The 6 Coolest 3D Printing Gadgets (& Jobs) in 2017
The 3D printing industry is bursting with surprising, new applications and tools. And with investment in 3D printing expected to grow by 55 percent, you can bet that companies are hiring like crazy for individuals with this skill set (State of 3D Printing, 2017). We sorted through the clutter to create a list of the latest gadgets and jobs that you need to know about.
If you’re looking for a new job in this cutting-edge industry, click here.
1. THE MAMMOTH
Okay, so its real name isn’t the Mammoth, but you get the picture—it’s huge.
Big Area Additive Manufacturing (BAAM) is a 5 foot wide, 12 foot long and 6 foot tall 3D printing machine. It can print 80 pounds per hour, which can come in handy if you’re looking to print life-size cars, large plane parts or hundreds of tools. You can find this machine at work at Lockheed Martin’s Marietta, Georgia facility printing tools for the C-130 Hercules.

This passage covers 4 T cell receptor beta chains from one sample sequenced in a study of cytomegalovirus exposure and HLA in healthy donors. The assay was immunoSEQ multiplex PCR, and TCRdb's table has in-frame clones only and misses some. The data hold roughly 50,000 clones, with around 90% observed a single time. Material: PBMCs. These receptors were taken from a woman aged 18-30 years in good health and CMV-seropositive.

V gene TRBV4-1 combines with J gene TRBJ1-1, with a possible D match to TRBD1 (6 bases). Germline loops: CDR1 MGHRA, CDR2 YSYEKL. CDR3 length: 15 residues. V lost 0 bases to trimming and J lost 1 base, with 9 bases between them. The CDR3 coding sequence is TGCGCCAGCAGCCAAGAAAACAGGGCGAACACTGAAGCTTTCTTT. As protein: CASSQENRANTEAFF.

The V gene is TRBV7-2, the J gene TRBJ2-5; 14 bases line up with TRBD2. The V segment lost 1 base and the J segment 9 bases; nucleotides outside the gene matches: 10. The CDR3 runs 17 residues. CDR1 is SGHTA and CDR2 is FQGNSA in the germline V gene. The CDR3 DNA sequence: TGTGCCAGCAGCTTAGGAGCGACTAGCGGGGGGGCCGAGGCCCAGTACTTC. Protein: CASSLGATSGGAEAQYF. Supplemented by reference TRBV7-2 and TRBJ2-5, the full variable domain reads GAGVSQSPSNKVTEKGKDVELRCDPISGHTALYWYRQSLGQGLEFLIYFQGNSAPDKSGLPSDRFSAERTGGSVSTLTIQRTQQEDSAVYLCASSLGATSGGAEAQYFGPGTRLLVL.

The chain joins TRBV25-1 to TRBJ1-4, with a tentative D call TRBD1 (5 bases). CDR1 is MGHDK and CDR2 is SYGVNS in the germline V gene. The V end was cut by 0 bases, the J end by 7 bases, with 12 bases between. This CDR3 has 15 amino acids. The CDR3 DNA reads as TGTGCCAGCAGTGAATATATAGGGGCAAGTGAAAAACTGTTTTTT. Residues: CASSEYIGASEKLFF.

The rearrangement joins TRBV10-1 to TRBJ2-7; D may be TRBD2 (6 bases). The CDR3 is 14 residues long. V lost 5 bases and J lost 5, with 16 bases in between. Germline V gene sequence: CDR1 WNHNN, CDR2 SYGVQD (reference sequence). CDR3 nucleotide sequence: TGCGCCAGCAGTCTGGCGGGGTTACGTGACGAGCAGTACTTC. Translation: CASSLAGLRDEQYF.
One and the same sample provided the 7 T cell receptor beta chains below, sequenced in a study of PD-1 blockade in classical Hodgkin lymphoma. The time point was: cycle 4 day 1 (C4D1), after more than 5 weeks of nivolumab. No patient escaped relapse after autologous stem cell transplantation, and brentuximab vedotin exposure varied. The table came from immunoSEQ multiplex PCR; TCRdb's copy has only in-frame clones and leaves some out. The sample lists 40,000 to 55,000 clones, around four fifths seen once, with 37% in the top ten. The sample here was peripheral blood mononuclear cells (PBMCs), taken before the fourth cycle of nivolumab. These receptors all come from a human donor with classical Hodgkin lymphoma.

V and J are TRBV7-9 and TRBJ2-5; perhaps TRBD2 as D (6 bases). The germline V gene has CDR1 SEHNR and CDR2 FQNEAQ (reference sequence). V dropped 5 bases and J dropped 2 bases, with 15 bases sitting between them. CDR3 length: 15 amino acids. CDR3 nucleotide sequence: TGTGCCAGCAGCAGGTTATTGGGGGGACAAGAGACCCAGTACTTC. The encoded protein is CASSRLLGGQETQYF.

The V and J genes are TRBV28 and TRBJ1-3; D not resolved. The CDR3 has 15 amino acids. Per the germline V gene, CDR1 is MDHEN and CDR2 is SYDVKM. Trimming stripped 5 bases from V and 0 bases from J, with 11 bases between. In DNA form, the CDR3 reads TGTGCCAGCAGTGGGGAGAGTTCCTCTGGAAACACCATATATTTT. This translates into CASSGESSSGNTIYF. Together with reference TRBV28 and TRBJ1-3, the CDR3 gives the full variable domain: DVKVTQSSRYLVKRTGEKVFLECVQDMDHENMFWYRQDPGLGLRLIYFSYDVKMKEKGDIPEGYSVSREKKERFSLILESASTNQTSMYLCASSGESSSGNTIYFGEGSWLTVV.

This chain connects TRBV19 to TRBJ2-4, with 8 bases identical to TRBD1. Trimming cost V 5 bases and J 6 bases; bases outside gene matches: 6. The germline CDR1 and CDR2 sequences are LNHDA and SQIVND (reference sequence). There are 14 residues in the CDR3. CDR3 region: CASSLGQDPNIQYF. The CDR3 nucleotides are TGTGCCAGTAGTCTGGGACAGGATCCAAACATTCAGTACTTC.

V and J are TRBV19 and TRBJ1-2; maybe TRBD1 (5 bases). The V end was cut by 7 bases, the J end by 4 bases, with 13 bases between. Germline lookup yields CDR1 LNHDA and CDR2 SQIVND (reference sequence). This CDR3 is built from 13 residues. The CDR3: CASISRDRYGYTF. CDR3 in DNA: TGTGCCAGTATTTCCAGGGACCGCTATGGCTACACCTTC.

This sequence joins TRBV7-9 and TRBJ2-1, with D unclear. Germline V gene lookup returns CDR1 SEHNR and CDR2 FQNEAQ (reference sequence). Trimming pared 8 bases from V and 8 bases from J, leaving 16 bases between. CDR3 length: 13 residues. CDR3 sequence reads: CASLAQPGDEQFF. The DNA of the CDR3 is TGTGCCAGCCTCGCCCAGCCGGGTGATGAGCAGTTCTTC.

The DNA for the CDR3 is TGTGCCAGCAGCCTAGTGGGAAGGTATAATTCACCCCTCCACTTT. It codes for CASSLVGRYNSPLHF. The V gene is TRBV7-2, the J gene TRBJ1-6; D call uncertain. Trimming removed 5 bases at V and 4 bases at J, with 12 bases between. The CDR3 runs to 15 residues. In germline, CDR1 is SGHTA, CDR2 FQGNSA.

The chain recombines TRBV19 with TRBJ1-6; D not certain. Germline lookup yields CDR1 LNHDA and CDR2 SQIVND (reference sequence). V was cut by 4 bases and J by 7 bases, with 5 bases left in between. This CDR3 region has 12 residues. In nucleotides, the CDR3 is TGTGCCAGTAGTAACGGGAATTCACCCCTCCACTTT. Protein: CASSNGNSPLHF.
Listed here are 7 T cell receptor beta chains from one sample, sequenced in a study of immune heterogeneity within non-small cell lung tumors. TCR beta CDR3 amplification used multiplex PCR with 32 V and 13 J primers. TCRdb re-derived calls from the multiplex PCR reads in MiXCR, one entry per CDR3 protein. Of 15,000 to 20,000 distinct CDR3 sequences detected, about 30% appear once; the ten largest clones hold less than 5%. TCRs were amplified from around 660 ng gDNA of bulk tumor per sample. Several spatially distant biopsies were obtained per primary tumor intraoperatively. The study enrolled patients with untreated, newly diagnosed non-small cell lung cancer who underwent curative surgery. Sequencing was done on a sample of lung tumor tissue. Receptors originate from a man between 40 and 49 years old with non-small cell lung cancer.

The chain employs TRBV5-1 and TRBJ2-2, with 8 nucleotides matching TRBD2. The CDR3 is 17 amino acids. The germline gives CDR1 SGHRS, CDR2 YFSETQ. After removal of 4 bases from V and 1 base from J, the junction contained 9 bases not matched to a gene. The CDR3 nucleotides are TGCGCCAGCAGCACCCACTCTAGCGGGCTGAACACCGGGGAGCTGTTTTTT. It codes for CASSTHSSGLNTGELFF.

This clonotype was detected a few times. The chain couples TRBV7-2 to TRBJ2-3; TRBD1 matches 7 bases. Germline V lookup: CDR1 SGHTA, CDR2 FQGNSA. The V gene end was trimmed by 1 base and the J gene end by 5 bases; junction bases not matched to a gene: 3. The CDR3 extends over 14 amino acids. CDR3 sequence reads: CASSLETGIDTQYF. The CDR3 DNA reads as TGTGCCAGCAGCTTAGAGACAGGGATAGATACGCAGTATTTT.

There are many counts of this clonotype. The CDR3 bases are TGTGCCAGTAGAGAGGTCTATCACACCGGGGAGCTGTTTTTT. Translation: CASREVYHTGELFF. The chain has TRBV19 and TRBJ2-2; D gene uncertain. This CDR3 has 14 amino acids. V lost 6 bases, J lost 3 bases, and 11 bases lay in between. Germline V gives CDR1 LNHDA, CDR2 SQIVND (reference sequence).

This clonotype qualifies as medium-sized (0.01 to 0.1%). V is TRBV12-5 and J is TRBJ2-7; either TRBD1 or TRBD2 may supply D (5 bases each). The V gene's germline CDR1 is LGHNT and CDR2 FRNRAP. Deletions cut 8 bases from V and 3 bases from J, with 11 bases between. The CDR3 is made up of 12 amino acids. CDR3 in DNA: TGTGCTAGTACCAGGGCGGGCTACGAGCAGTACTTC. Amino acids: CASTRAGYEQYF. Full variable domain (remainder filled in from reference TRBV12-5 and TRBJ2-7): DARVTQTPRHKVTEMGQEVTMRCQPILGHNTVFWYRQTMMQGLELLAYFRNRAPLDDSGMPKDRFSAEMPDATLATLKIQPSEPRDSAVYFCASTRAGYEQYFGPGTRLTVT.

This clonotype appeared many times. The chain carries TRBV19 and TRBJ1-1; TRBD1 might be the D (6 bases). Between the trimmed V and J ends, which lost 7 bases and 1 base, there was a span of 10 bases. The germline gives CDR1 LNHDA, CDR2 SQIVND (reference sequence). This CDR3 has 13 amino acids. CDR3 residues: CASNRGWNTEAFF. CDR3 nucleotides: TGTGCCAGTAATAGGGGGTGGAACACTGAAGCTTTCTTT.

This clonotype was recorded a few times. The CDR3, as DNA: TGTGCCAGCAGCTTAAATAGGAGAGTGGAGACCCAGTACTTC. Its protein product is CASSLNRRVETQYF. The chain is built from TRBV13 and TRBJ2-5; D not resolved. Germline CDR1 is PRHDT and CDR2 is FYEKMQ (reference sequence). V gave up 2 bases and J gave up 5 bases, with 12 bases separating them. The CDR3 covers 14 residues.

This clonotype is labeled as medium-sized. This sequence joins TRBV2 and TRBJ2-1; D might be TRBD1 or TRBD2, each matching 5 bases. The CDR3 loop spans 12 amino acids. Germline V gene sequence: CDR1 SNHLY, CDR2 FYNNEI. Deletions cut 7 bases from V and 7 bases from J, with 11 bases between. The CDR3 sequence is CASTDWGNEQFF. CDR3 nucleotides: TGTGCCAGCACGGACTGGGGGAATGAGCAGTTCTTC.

2. TOPOGRAPHICAL MAPS
For those who still can’t get the hang of digital maps, engineers have developed 3D printed maps.
By combining terrain data with real-time surveillance from drones, aircraft and satellites, you can develop a highly accurate, up-to-date 3D representation of any given area. The hardest decision you’ll make is selecting the material—rubber to roll up for easy transportation, glow-in-the-dark fabric for nighttime use, or edible material in case you get lost in the middle of nowhere.
3. THE SCIAKY PRINTER
Engineers can 3D print a dome for a spacecraft fuel tank in two weeks.
For many applications, 3D printing takes significantly less time than traditional manufacturing. Case in point, using a Sciaky printer, engineers can 3D print a dome for a spacecraft fuel tank in two weeks versus the 18 to 20 months it would take using traditional methods.
And speaking of metal in space, check out number four on the list.
BONUS: Print Your Own Orion Spacecraft
Download a STL file of Orion to use on your 3D printing machine.
Yes, we said propellant.
Recently, a team of Lockheed Martin engineers successfully tested a six-inch rocket with 3D printed propellant grain.
6. AUTOMATED FIBER PLACEMENTS
This machine manufactures large-scale, complex-shaped structures, like airframes, with composite materials. Watch the video to the left to see it in action.
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